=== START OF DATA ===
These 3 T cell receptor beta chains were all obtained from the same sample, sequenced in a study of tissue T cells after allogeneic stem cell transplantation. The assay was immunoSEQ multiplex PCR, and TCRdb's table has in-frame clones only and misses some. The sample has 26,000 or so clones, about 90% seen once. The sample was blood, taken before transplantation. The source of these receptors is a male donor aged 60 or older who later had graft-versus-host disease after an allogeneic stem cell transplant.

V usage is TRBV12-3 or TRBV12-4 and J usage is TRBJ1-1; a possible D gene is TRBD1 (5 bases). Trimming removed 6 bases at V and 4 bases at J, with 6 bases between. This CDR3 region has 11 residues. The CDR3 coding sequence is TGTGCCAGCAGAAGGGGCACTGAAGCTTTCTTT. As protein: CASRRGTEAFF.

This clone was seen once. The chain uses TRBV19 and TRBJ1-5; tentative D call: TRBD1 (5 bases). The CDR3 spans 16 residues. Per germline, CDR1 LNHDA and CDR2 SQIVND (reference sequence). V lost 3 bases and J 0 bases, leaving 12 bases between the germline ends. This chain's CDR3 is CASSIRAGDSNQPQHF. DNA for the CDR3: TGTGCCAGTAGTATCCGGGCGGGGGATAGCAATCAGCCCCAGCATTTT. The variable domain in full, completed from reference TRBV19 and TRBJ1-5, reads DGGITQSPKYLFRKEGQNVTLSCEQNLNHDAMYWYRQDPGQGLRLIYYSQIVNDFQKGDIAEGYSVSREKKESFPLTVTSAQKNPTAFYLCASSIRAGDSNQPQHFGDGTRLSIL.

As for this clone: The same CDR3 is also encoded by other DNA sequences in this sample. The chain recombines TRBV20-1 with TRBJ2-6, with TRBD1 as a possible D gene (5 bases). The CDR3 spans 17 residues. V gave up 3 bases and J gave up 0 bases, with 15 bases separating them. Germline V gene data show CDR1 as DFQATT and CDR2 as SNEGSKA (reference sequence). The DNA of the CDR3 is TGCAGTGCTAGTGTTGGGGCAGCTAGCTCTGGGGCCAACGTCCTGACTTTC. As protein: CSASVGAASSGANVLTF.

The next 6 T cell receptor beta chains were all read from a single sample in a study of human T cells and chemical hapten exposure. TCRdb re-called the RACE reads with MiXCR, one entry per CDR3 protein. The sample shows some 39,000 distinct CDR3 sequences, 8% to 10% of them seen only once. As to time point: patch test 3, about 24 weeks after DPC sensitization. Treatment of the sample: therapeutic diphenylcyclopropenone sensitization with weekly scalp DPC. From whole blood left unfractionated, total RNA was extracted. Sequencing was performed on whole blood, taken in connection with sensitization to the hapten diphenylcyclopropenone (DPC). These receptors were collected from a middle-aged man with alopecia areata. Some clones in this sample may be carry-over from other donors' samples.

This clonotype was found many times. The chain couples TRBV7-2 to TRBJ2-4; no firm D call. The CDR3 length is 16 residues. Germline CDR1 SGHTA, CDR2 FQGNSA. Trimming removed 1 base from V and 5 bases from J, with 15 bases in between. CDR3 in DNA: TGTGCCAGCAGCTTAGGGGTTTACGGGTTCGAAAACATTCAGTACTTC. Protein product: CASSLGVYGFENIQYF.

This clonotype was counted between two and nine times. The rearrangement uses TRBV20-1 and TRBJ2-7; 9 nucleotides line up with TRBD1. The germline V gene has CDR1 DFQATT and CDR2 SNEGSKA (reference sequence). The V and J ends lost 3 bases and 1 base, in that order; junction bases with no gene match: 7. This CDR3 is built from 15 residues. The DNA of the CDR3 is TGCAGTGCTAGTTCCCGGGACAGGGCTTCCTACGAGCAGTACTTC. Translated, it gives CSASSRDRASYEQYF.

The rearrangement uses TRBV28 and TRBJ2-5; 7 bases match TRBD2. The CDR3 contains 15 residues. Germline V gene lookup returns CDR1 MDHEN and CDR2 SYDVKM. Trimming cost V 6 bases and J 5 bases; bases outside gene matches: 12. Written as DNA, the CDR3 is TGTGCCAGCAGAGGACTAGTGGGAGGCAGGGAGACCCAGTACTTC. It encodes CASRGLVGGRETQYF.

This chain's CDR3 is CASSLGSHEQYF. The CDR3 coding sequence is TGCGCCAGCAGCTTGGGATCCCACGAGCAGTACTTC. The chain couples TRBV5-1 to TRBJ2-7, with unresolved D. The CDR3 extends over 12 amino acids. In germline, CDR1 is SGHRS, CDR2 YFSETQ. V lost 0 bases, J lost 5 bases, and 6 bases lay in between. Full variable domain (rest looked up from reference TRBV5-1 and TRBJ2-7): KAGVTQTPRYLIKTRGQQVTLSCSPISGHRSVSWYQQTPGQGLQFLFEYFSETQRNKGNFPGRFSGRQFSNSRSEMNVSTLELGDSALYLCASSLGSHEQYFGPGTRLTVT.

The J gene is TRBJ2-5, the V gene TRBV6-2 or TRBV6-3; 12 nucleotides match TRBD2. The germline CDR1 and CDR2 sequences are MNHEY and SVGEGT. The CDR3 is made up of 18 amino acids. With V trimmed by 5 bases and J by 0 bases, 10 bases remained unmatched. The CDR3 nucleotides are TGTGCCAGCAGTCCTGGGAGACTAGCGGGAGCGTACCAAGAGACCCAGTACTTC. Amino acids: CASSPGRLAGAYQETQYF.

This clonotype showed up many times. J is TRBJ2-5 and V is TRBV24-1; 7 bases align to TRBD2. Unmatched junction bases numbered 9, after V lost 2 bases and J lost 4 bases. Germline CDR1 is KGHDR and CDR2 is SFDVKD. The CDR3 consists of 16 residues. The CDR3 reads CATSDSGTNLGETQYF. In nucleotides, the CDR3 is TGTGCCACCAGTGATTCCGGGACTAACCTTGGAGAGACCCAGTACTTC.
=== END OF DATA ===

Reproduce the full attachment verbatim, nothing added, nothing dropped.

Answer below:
These 3 T cell receptor beta chains were all obtained from the same sample, sequenced in a study of tissue T cells after allogeneic stem cell transplantation. The assay was immunoSEQ multiplex PCR, and TCRdb's table has in-frame clones only and misses some. The sample has 26,000 or so clones, about 90% seen once. The sample was blood, taken before transplantation. The source of these receptors is a male donor aged 60 or older who later had graft-versus-host disease after an allogeneic stem cell transplant.

V usage is TRBV12-3 or TRBV12-4 and J usage is TRBJ1-1; a possible D gene is TRBD1 (5 bases). Trimming removed 6 bases at V and 4 bases at J, with 6 bases between. This CDR3 region has 11 residues. The CDR3 coding sequence is TGTGCCAGCAGAAGGGGCACTGAAGCTTTCTTT. As protein: CASRRGTEAFF.

This clone was seen once. The chain uses TRBV19 and TRBJ1-5; tentative D call: TRBD1 (5 bases). The CDR3 spans 16 residues. Per germline, CDR1 LNHDA and CDR2 SQIVND (reference sequence). V lost 3 bases and J 0 bases, leaving 12 bases between the germline ends. This chain's CDR3 is CASSIRAGDSNQPQHF. DNA for the CDR3: TGTGCCAGTAGTATCCGGGCGGGGGATAGCAATCAGCCCCAGCATTTT. The variable domain in full, completed from reference TRBV19 and TRBJ1-5, reads DGGITQSPKYLFRKEGQNVTLSCEQNLNHDAMYWYRQDPGQGLRLIYYSQIVNDFQKGDIAEGYSVSREKKESFPLTVTSAQKNPTAFYLCASSIRAGDSNQPQHFGDGTRLSIL.

As for this clone: The same CDR3 is also encoded by other DNA sequences in this sample. The chain recombines TRBV20-1 with TRBJ2-6, with TRBD1 as a possible D gene (5 bases). The CDR3 spans 17 residues. V gave up 3 bases and J gave up 0 bases, with 15 bases separating them. Germline V gene data show CDR1 as DFQATT and CDR2 as SNEGSKA (reference sequence). The DNA of the CDR3 is TGCAGTGCTAGTGTTGGGGCAGCTAGCTCTGGGGCCAACGTCCTGACTTTC. As protein: CSASVGAASSGANVLTF.

The next 6 T cell receptor beta chains were all read from a single sample in a study of human T cells and chemical hapten exposure. TCRdb re-called the RACE reads with MiXCR, one entry per CDR3 protein. The sample shows some 39,000 distinct CDR3 sequences, 8% to 10% of them seen only once. As to time point: patch test 3, about 24 weeks after DPC sensitization. Treatment of the sample: therapeutic diphenylcyclopropenone sensitization with weekly scalp DPC. From whole blood left unfractionated, total RNA was extracted. Sequencing was performed on whole blood, taken in connection with sensitization to the hapten diphenylcyclopropenone (DPC). These receptors were collected from a middle-aged man with alopecia areata. Some clones in this sample may be carry-over from other donors' samples.

This clonotype was found many times. The chain couples TRBV7-2 to TRBJ2-4; no firm D call. The CDR3 length is 16 residues. Germline CDR1 SGHTA, CDR2 FQGNSA. Trimming removed 1 base from V and 5 bases from J, with 15 bases in between. CDR3 in DNA: TGTGCCAGCAGCTTAGGGGTTTACGGGTTCGAAAACATTCAGTACTTC. Protein product: CASSLGVYGFENIQYF.

This clonotype was counted between two and nine times. The rearrangement uses TRBV20-1 and TRBJ2-7; 9 nucleotides line up with TRBD1. The germline V gene has CDR1 DFQATT and CDR2 SNEGSKA (reference sequence). The V and J ends lost 3 bases and 1 base, in that order; junction bases with no gene match: 7. This CDR3 is built from 15 residues. The DNA of the CDR3 is TGCAGTGCTAGTTCCCGGGACAGGGCTTCCTACGAGCAGTACTTC. Translated, it gives CSASSRDRASYEQYF.

The rearrangement uses TRBV28 and TRBJ2-5; 7 bases match TRBD2. The CDR3 contains 15 residues. Germline V gene lookup returns CDR1 MDHEN and CDR2 SYDVKM. Trimming cost V 6 bases and J 5 bases; bases outside gene matches: 12. Written as DNA, the CDR3 is TGTGCCAGCAGAGGACTAGTGGGAGGCAGGGAGACCCAGTACTTC. It encodes CASRGLVGGRETQYF.

This chain's CDR3 is CASSLGSHEQYF. The CDR3 coding sequence is TGCGCCAGCAGCTTGGGATCCCACGAGCAGTACTTC. The chain couples TRBV5-1 to TRBJ2-7, with unresolved D. The CDR3 extends over 12 amino acids. In germline, CDR1 is SGHRS, CDR2 YFSETQ. V lost 0 bases, J lost 5 bases, and 6 bases lay in between. Full variable domain (rest looked up from reference TRBV5-1 and TRBJ2-7): KAGVTQTPRYLIKTRGQQVTLSCSPISGHRSVSWYQQTPGQGLQFLFEYFSETQRNKGNFPGRFSGRQFSNSRSEMNVSTLELGDSALYLCASSLGSHEQYFGPGTRLTVT.

The J gene is TRBJ2-5, the V gene TRBV6-2 or TRBV6-3; 12 nucleotides match TRBD2. The germline CDR1 and CDR2 sequences are MNHEY and SVGEGT. The CDR3 is made up of 18 amino acids. With V trimmed by 5 bases and J by 0 bases, 10 bases remained unmatched. The CDR3 nucleotides are TGTGCCAGCAGTCCTGGGAGACTAGCGGGAGCGTACCAAGAGACCCAGTACTTC. Amino acids: CASSPGRLAGAYQETQYF.

This clonotype showed up many times. J is TRBJ2-5 and V is TRBV24-1; 7 bases align to TRBD2. Unmatched junction bases numbered 9, after V lost 2 bases and J lost 4 bases. Germline CDR1 is KGHDR and CDR2 is SFDVKD. The CDR3 consists of 16 residues. The CDR3 reads CATSDSGTNLGETQYF. In nucleotides, the CDR3 is TGTGCCACCAGTGATTCCGGGACTAACCTTGGAGAGACCCAGTACTTC.